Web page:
Thames tackles 1,000 leaks in a week during cold snap
Thames Water has extra staff working around the clock to investigate and repair leaking water pipes caused by the cold snap gripping the south-east.
The utility has 500 technicians and 160 repair crews out dealing with what it says is a 40% increase in reported leaks. Last week alone it repaired more than 1,000 leaks, and extra staff have been drafted in to answer customer calls and log leaks in need of repair.
The company has warned that response times may be slower than normal because of the high workload, and urged its customers to check if leaks have already been reported using its online tracker tool Thames Water Live.
Bob Collington, managing director of the company’s water operations, said: “We’re dealing with the biggest and most disruptive leaks first. This involves working closely with local councils and Transport for London to ensure we carry out our repairs as soon as we have their permission and all safety measures, such as temporary traffic lights, are in place where needed.
“Our customers can really help us at this difficult time by checking we’re aware of any leaks they see using our online tracker, so that we can quickly assess the scale of the problem and ensure gritting is in place overnight when frost is forecast.
“If the leak isn’t on the tracker we have a really easy-to-use online form they can complete to tell us about any new leaks. After that, please bear with us - we really are going as fast as we can.“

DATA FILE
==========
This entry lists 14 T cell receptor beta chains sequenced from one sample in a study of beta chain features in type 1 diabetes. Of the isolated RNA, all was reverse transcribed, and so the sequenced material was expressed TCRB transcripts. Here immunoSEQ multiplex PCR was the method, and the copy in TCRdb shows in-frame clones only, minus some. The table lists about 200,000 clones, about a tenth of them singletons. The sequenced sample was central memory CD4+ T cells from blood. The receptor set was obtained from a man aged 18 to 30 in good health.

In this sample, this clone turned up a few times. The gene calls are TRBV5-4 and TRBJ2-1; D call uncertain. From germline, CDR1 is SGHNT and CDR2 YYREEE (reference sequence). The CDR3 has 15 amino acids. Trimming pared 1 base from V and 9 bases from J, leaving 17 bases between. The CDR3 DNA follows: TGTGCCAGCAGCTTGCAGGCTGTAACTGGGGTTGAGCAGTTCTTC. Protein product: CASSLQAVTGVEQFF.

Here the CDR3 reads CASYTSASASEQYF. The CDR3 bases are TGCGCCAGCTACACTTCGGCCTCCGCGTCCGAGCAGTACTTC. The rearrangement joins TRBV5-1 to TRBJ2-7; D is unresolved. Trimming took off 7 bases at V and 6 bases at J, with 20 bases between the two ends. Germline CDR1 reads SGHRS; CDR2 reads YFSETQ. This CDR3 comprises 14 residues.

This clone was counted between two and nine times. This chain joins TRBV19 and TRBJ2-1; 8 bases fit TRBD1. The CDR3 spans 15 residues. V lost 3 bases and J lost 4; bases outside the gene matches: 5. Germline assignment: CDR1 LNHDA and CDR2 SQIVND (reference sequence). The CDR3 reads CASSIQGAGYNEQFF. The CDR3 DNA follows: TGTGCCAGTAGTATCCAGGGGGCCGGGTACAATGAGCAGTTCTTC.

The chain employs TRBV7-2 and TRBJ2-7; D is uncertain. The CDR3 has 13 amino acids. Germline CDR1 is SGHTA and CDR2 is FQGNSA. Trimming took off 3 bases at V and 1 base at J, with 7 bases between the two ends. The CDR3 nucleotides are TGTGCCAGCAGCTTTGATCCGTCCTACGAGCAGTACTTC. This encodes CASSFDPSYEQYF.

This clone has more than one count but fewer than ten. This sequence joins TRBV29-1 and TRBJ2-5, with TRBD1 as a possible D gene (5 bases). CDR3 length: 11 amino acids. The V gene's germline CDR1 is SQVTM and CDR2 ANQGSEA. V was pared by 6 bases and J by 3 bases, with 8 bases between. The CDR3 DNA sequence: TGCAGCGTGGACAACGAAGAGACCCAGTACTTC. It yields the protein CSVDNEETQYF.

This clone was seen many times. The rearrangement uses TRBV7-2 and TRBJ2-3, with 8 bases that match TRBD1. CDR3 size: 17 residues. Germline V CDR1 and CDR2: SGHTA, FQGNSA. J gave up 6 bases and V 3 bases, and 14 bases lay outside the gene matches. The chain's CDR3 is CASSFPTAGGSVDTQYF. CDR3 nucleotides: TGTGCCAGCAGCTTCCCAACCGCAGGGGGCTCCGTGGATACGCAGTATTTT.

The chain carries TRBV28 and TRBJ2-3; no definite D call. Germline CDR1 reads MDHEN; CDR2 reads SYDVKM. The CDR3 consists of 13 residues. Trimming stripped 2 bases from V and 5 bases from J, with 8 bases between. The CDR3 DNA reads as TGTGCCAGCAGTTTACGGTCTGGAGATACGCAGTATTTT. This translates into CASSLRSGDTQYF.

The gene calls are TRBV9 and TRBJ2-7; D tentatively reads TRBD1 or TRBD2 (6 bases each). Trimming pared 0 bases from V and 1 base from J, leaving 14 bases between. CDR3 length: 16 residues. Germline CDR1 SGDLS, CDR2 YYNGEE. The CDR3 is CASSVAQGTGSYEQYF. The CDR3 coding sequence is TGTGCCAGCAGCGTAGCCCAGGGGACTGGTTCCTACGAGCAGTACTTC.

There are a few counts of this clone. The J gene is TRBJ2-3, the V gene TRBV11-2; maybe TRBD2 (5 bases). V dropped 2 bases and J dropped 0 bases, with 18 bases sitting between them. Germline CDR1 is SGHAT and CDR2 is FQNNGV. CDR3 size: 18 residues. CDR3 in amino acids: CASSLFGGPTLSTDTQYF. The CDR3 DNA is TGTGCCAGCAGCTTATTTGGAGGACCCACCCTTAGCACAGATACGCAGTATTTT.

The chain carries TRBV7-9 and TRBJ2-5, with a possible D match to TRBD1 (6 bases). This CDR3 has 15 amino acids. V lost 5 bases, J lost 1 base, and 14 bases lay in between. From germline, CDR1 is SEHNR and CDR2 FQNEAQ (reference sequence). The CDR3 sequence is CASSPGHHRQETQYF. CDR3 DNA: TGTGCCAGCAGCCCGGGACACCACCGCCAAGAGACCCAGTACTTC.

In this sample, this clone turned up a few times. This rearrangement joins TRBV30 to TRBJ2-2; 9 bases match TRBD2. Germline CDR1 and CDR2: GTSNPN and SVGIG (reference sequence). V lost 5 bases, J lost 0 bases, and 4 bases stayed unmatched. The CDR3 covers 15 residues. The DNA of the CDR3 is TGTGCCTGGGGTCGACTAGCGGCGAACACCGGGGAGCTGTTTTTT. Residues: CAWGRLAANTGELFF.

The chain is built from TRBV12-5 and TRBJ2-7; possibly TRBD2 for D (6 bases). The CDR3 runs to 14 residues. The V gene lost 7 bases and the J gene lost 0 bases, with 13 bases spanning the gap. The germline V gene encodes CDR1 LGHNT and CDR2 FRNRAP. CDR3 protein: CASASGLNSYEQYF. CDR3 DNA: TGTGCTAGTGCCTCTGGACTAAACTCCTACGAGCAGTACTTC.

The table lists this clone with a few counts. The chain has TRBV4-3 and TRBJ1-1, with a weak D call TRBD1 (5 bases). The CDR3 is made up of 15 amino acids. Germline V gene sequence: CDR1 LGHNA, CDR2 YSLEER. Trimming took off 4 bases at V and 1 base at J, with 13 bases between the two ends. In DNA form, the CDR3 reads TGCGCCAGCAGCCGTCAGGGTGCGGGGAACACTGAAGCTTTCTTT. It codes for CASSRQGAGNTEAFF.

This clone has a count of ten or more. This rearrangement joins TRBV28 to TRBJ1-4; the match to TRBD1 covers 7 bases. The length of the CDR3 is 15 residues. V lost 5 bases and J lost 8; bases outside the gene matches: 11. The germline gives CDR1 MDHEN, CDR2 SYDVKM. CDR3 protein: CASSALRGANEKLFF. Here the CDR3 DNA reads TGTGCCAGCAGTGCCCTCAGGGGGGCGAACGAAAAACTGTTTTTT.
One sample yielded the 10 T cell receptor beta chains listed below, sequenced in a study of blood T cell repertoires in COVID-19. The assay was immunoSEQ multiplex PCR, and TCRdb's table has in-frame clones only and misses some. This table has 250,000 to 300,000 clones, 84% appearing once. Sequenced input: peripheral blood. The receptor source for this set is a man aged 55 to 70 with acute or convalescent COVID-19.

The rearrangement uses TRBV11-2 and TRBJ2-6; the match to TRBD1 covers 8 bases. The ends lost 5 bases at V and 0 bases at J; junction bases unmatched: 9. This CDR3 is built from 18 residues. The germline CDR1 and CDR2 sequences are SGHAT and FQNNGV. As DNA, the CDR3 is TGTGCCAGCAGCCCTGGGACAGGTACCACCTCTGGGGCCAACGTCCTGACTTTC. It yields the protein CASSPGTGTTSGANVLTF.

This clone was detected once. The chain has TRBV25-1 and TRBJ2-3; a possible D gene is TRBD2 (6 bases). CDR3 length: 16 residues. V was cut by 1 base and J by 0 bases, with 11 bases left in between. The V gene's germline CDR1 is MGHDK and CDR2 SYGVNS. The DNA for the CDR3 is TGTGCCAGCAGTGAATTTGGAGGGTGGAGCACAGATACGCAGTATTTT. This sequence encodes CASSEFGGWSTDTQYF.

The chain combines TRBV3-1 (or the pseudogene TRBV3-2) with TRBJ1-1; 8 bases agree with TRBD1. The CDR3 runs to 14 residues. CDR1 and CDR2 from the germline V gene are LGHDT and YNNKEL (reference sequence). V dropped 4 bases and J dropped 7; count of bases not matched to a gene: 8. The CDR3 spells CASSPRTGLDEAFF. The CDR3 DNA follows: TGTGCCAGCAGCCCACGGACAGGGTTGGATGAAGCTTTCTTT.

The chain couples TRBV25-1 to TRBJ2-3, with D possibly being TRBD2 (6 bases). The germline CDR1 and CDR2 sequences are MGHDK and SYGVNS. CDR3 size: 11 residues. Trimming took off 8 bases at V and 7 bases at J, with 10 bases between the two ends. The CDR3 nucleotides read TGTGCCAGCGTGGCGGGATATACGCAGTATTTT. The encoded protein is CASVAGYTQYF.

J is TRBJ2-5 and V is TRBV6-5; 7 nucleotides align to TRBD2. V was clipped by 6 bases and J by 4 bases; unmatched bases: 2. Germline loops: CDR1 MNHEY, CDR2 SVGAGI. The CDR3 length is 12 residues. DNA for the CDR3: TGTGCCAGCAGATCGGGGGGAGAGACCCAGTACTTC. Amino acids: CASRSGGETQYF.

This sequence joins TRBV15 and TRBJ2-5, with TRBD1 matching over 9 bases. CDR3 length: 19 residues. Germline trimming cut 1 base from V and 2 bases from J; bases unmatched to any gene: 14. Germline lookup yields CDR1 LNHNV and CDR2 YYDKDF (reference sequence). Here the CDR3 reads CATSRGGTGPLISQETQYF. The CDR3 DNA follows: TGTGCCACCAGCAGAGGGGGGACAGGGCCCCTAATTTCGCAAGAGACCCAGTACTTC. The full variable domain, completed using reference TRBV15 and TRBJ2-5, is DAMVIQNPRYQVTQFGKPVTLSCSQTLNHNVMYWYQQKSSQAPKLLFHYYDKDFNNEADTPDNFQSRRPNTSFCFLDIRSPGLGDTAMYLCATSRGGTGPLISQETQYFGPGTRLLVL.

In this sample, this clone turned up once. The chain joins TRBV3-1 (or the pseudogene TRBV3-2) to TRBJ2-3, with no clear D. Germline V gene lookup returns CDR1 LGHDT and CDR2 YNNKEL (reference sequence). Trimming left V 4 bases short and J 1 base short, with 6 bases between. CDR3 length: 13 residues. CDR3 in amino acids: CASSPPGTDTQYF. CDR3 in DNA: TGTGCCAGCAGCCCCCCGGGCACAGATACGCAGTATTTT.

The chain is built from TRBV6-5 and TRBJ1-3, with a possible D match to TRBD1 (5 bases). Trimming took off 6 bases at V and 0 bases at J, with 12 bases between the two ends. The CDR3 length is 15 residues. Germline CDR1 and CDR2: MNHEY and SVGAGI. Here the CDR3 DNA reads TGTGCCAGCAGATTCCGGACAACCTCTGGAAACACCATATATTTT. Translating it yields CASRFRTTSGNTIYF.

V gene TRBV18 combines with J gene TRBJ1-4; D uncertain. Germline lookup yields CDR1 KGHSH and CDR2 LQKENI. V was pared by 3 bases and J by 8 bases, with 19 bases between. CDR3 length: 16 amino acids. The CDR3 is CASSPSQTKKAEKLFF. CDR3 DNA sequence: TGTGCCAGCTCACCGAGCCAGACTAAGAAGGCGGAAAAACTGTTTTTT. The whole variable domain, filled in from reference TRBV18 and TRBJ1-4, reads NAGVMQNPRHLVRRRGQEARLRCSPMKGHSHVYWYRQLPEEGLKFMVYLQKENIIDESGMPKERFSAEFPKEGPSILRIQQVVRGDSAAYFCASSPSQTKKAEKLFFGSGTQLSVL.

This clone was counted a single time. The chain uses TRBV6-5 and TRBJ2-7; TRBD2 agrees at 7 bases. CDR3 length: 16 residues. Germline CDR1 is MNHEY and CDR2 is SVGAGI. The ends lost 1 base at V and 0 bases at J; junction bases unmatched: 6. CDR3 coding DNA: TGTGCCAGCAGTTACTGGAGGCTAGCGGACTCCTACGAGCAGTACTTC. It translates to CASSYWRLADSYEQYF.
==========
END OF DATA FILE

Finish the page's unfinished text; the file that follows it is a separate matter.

Thames Water said the temperature of water entering its pipes from reservoirs makes a big difference to how much they leak and how likely they are to burst.
Collington added: “Research over many years has shown that 5°C is the critical level, causing the iron pipes to pull apart slightly at the joints. Often the water doesn't get down to 5°C, but when it does there is a marked impact.
“This year the sustained cold weather, with frosts virtually every night, meant we crossed the 5°C line last Sunday and this has caused around a 40% increase in the number of leaks being reported to us and a dramatic increase in the workload for our detection and repair teams.”
In response to the forecasts Thames Water began to increase the number of people tackling the work before Christmas. An extensive programme is also in place to grit every outstanding leak on those days when temperatures fall towards freezing.
- No-dig method for lead pipe restoration sets new distance mark Specialist contractors working for Affinity Water in Hertfordshire have completed what is believed to be the longest... Read More >
- Welsh Water spends £21M in west Wales Dwr Cymru Welsh Water plans to invest £21M on a number of projects to improve drinking water supply in west Wales. Read More >
- UKSE funding enables Clearwater to expand Engineering firm Clearwater Controls is set to make waves in international markets following a six-figure deal with UK... Read More >
- Under pressure: Tackling leakage in new networks Leakage in new pipelines represents a significant problem but, working alongside Scottish Water, Ant Hire Solutions has... Read More >
- Comment: New tech and partnerships will up the ante on leakage Closer partnerships, technology and connectivity will be the key to tackling leakage, with collaborative delivery... Read More >
- SES Water seeks out below-ground intelligence Collaborative work to assess the condition of pipes in the Sutton and East Surrey region is set to give SES Water... Read More >
- Opinion: A smarter way to read the water network Smart metering technology could be the key to closing water companies' knowledge gaps about usage in their network -... Read More >
- Ready for anything: Resilience in the Round Resilience is one of the four priorities that Ofwat wants to see water companies adopt in their plans for PR19. But what... Read More >